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New ASTROGLIDE Survey Shows Women Are Still Faking “It”

Posted By Astroglide  
09/03/2019

New ASTROGLIDE Survey Shows Women Are Still Faking “It” Image

Over the years, we’ve made it our mission to help people own their own sexual health and achieve orgasm — whether that means developing new, experience-enhancing personal lubricants or educating folks on sexuality and sexual health in general.

Yet, despite all of our efforts, we still hear stories of women “faking it” with their partners — or never even having an orgasm at all. That’s just not a world we want to live in!

We tried to get to the bottom of the issue with our very first “Own Your O” survey. We polled 7,535 people to learn more about their orgasms (or, quite frequently, their lack of orgasms). We made it our mission to uncover the truth about who’s “faking it” — as well as how often (and why).

infographic_about_faking_orgasm

Here is what we uncovered about the orgasm gap:

About 19% of Women Have Never Orgasmed From Intercourse With a Partner — Only 2% of Men Claim the Same

That’s almost 10 times as many women.

For years, we’ve been discussing the “wage gap” between men and women. We’ve all heard that the average woman earns only 80 cents for every dollar a man makes, that’s 100% true.

But forget the boardroom — it turns out the gap in the bedroom is just as stark. According to our survey, a dramatic amount of women aren’t getting what they need out of sex. The orgasm gap is real, and unfortunately, 19% of women seem to know that all too well.

Nearly Twice as Many Women Claim to Fake It, Compared to Men

A shocking 75% of women reported having faked an orgasm with a partner during intercourse, while only 37% of men made the same claim.

Sure, we know what you’re thinking: “Well, that’s not surprising.” But in 2019, it’s simply not acceptable that women aren’t getting what they need in the bedroom. Likewise, it goes beyond just individual moments. The women in our survey were nearly 10 times as likely to report faking an orgasm “many times.”

Unsurprisingly, the men who were polled in our survey find this to be less of a problem than the women. While the majority of women reported feeling “conflicted” about faking an orgasm, men reported that it was “just fine — it serves a purpose.”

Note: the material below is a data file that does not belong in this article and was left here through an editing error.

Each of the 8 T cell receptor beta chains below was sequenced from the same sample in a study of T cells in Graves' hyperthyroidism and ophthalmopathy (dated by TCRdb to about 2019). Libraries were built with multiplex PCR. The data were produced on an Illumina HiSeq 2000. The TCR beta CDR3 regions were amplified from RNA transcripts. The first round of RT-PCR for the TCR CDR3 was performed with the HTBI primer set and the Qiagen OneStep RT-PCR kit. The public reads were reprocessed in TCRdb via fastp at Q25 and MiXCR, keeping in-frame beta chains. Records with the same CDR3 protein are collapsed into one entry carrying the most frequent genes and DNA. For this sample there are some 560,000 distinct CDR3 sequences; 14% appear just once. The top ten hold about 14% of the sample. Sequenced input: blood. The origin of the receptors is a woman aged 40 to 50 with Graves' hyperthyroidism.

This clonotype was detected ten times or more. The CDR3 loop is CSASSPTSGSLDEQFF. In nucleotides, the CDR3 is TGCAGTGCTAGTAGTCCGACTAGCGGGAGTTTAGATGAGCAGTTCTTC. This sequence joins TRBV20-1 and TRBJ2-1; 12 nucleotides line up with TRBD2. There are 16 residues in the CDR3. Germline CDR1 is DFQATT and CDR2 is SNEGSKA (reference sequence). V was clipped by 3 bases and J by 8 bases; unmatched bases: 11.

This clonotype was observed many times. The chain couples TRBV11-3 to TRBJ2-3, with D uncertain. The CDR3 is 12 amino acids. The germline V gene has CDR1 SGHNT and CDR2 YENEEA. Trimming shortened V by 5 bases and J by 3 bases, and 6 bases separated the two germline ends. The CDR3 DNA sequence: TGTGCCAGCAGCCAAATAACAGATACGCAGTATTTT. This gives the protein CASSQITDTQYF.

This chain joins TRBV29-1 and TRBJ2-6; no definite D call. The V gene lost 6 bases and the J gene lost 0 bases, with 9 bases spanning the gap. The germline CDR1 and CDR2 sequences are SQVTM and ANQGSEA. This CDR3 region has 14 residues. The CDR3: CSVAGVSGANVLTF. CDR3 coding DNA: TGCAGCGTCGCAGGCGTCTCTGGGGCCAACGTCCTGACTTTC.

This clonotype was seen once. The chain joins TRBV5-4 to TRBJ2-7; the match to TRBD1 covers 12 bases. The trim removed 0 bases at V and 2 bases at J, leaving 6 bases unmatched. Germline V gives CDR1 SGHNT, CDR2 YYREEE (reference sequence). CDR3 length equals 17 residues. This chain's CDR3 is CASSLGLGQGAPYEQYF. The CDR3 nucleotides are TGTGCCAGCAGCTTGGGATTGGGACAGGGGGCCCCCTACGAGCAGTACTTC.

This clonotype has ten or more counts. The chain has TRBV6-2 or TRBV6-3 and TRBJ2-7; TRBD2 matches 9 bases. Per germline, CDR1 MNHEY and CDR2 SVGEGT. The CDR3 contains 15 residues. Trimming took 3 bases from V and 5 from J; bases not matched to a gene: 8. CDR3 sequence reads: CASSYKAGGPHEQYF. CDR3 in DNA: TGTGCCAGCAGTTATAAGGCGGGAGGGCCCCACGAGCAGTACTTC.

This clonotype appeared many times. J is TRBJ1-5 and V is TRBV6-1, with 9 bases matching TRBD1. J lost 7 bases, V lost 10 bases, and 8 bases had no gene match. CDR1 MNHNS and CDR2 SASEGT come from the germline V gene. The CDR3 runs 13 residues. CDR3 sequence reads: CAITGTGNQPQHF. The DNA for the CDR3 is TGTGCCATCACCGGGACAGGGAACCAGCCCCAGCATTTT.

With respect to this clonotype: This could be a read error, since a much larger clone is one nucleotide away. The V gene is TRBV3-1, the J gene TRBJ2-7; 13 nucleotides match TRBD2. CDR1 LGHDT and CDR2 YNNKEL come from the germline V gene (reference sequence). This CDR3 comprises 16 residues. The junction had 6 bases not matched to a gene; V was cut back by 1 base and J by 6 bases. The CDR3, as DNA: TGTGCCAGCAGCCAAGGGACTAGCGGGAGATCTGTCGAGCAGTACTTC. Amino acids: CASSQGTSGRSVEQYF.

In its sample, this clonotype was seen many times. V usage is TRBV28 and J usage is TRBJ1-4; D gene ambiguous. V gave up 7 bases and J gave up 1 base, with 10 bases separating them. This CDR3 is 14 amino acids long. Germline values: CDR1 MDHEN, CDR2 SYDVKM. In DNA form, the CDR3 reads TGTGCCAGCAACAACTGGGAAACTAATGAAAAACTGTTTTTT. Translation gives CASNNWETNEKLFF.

Is it possible that the weight of faking it isn’t affecting men as much, because they’re doing it substantially less? We’ll leave that to you to decide.

Women Remain Silent and Frustrated

In the rare occasion that a man doesn’t orgasm from sex, his most likely response is to masturbate, according to those polled in our survey.

The majority of women? Unfortunately, their most common response is to “stay silent… and frustrated.” The thing a woman is least likely to do, according to our data, is to ask her partner to finish the job.

Why are women faking it rather than speaking up? The most common answer — 42.55% of polled women in the survey — was that they “didn’t want (their) partner to feel bad.” Even worse, the second most likely answer — 30.52% of polled women in the survey — was that they “wanted sex to end faster.” The cherry on top? Nearly three times as many women reported faking an orgasm to turn their partner on.

“In reviewing the ASTROGLIDE ‘Own Your O’ research, what I found most telling was how men approach a missed orgasm versus how women do,” said Jess O’Reilly, ASTROGLIDE’s resident sexologist. “The last avenue a man will take is keeping quiet, which is the first choice women report making.”

While men might feel “just fine” about faking an orgasm, the women in our study were much more likely to report feeling “frustrated” or “conflicted” about it — which, once again, is understandable, considering that our data seems to indicate they do so a lot more.

The Role of Lubricants in Closing the Orgasm Gap

Studies have shown that increased lubrication can help women experience more pleasure and satisfaction in bed,” says  Angela Jones, a board certified OBGYN and ASTROGLIDE’s Resident Health Advisor. “I see it all the time in my practice — the use of a personal lubricant helps many of my female patients find intercourse more enjoyable and orgasms easier to achieve.”

Also important to note: nearly 1.5 times more men than women assert that they “sure have” used lube to help a partner reach climax.

“A sense of experimentation and open-mindedness goes a long way when it comes to reaching climax,” adds  Jess. “Trying new products, positions, and opening up to your partner can mean the difference between a fulfilling sex life and a consistently disappointing one.”

This survey is just the tip of our research into making orgasm attainable for everyone who seeks one. At ASTROGLIDE, we believe that life’s too short to fake it, and hope to unlock the path to the ever-elusive orgasm for more women.

Over the next few months, we plan to uncover more about bedroom behavior with further research.